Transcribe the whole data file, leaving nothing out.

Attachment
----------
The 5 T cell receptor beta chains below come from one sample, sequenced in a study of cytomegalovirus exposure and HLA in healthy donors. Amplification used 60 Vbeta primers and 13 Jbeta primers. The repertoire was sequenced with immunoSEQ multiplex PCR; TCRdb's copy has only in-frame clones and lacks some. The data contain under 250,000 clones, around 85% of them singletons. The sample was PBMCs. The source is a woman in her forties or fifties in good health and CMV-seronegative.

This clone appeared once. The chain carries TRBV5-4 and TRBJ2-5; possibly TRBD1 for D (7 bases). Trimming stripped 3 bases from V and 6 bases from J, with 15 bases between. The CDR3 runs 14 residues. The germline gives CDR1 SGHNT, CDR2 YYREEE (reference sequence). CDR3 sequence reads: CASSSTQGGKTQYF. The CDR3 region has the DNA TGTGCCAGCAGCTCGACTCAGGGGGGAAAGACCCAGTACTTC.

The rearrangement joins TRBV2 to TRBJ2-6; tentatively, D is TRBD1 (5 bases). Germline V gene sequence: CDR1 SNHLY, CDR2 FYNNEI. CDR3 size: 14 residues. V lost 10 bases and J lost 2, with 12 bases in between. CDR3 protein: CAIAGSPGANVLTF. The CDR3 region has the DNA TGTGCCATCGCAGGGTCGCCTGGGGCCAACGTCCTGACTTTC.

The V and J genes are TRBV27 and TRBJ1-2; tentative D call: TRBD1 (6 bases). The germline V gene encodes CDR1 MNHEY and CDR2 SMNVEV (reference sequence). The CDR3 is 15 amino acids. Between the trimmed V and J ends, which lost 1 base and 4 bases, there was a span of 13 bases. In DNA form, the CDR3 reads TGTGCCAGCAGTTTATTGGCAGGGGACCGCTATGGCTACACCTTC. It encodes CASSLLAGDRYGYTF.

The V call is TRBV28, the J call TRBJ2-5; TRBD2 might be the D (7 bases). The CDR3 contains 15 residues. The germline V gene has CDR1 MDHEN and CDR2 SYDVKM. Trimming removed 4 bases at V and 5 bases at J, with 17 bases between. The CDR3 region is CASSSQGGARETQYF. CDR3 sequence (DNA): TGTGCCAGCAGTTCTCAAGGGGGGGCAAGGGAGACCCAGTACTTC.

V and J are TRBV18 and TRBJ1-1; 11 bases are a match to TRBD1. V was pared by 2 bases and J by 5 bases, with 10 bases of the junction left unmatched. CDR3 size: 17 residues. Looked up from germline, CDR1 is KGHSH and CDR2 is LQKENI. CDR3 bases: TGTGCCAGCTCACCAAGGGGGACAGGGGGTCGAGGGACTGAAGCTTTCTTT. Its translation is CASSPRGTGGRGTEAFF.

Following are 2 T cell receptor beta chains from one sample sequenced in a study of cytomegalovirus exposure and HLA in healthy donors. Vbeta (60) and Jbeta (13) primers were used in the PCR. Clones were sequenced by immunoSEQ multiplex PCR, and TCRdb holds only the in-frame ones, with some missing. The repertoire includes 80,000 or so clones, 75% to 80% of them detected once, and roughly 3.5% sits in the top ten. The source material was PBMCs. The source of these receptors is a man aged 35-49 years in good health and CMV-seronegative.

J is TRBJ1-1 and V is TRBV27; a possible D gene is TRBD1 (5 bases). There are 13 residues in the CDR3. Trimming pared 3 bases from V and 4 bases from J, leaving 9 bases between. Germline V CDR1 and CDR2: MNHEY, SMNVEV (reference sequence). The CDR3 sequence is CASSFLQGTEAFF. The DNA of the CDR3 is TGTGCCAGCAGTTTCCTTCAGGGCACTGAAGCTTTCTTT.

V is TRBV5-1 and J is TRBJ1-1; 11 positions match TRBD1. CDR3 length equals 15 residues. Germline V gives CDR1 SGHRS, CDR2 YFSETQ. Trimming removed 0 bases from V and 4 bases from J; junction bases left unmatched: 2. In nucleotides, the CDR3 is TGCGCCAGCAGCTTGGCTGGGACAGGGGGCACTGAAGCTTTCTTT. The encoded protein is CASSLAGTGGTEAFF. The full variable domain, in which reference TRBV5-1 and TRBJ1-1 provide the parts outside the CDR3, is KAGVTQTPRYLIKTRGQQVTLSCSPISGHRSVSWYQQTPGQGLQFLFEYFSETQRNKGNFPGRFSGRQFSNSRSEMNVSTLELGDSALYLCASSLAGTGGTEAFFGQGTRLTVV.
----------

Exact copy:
The 5 T cell receptor beta chains below come from one sample, sequenced in a study of cytomegalovirus exposure and HLA in healthy donors. Amplification used 60 Vbeta primers and 13 Jbeta primers. The repertoire was sequenced with immunoSEQ multiplex PCR; TCRdb's copy has only in-frame clones and lacks some. The data contain under 250,000 clones, around 85% of them singletons. The sample was PBMCs. The source is a woman in her forties or fifties in good health and CMV-seronegative.

This clone appeared once. The chain carries TRBV5-4 and TRBJ2-5; possibly TRBD1 for D (7 bases). Trimming stripped 3 bases from V and 6 bases from J, with 15 bases between. The CDR3 runs 14 residues. The germline gives CDR1 SGHNT, CDR2 YYREEE (reference sequence). CDR3 sequence reads: CASSSTQGGKTQYF. The CDR3 region has the DNA TGTGCCAGCAGCTCGACTCAGGGGGGAAAGACCCAGTACTTC.

The rearrangement joins TRBV2 to TRBJ2-6; tentatively, D is TRBD1 (5 bases). Germline V gene sequence: CDR1 SNHLY, CDR2 FYNNEI. CDR3 size: 14 residues. V lost 10 bases and J lost 2, with 12 bases in between. CDR3 protein: CAIAGSPGANVLTF. The CDR3 region has the DNA TGTGCCATCGCAGGGTCGCCTGGGGCCAACGTCCTGACTTTC.

The V and J genes are TRBV27 and TRBJ1-2; tentative D call: TRBD1 (6 bases). The germline V gene encodes CDR1 MNHEY and CDR2 SMNVEV (reference sequence). The CDR3 is 15 amino acids. Between the trimmed V and J ends, which lost 1 base and 4 bases, there was a span of 13 bases. In DNA form, the CDR3 reads TGTGCCAGCAGTTTATTGGCAGGGGACCGCTATGGCTACACCTTC. It encodes CASSLLAGDRYGYTF.

The V call is TRBV28, the J call TRBJ2-5; TRBD2 might be the D (7 bases). The CDR3 contains 15 residues. The germline V gene has CDR1 MDHEN and CDR2 SYDVKM. Trimming removed 4 bases at V and 5 bases at J, with 17 bases between. The CDR3 region is CASSSQGGARETQYF. CDR3 sequence (DNA): TGTGCCAGCAGTTCTCAAGGGGGGGCAAGGGAGACCCAGTACTTC.

V and J are TRBV18 and TRBJ1-1; 11 bases are a match to TRBD1. V was pared by 2 bases and J by 5 bases, with 10 bases of the junction left unmatched. CDR3 size: 17 residues. Looked up from germline, CDR1 is KGHSH and CDR2 is LQKENI. CDR3 bases: TGTGCCAGCTCACCAAGGGGGACAGGGGGTCGAGGGACTGAAGCTTTCTTT. Its translation is CASSPRGTGGRGTEAFF.

Following are 2 T cell receptor beta chains from one sample sequenced in a study of cytomegalovirus exposure and HLA in healthy donors. Vbeta (60) and Jbeta (13) primers were used in the PCR. Clones were sequenced by immunoSEQ multiplex PCR, and TCRdb holds only the in-frame ones, with some missing. The repertoire includes 80,000 or so clones, 75% to 80% of them detected once, and roughly 3.5% sits in the top ten. The source material was PBMCs. The source of these receptors is a man aged 35-49 years in good health and CMV-seronegative.

J is TRBJ1-1 and V is TRBV27; a possible D gene is TRBD1 (5 bases). There are 13 residues in the CDR3. Trimming pared 3 bases from V and 4 bases from J, leaving 9 bases between. Germline V CDR1 and CDR2: MNHEY, SMNVEV (reference sequence). The CDR3 sequence is CASSFLQGTEAFF. The DNA of the CDR3 is TGTGCCAGCAGTTTCCTTCAGGGCACTGAAGCTTTCTTT.

V is TRBV5-1 and J is TRBJ1-1; 11 positions match TRBD1. CDR3 length equals 15 residues. Germline V gives CDR1 SGHRS, CDR2 YFSETQ. Trimming removed 0 bases from V and 4 bases from J; junction bases left unmatched: 2. In nucleotides, the CDR3 is TGCGCCAGCAGCTTGGCTGGGACAGGGGGCACTGAAGCTTTCTTT. The encoded protein is CASSLAGTGGTEAFF. The full variable domain, in which reference TRBV5-1 and TRBJ1-1 provide the parts outside the CDR3, is KAGVTQTPRYLIKTRGQQVTLSCSPISGHRSVSWYQQTPGQGLQFLFEYFSETQRNKGNFPGRFSGRQFSNSRSEMNVSTLELGDSALYLCASSLAGTGGTEAFFGQGTRLTVV.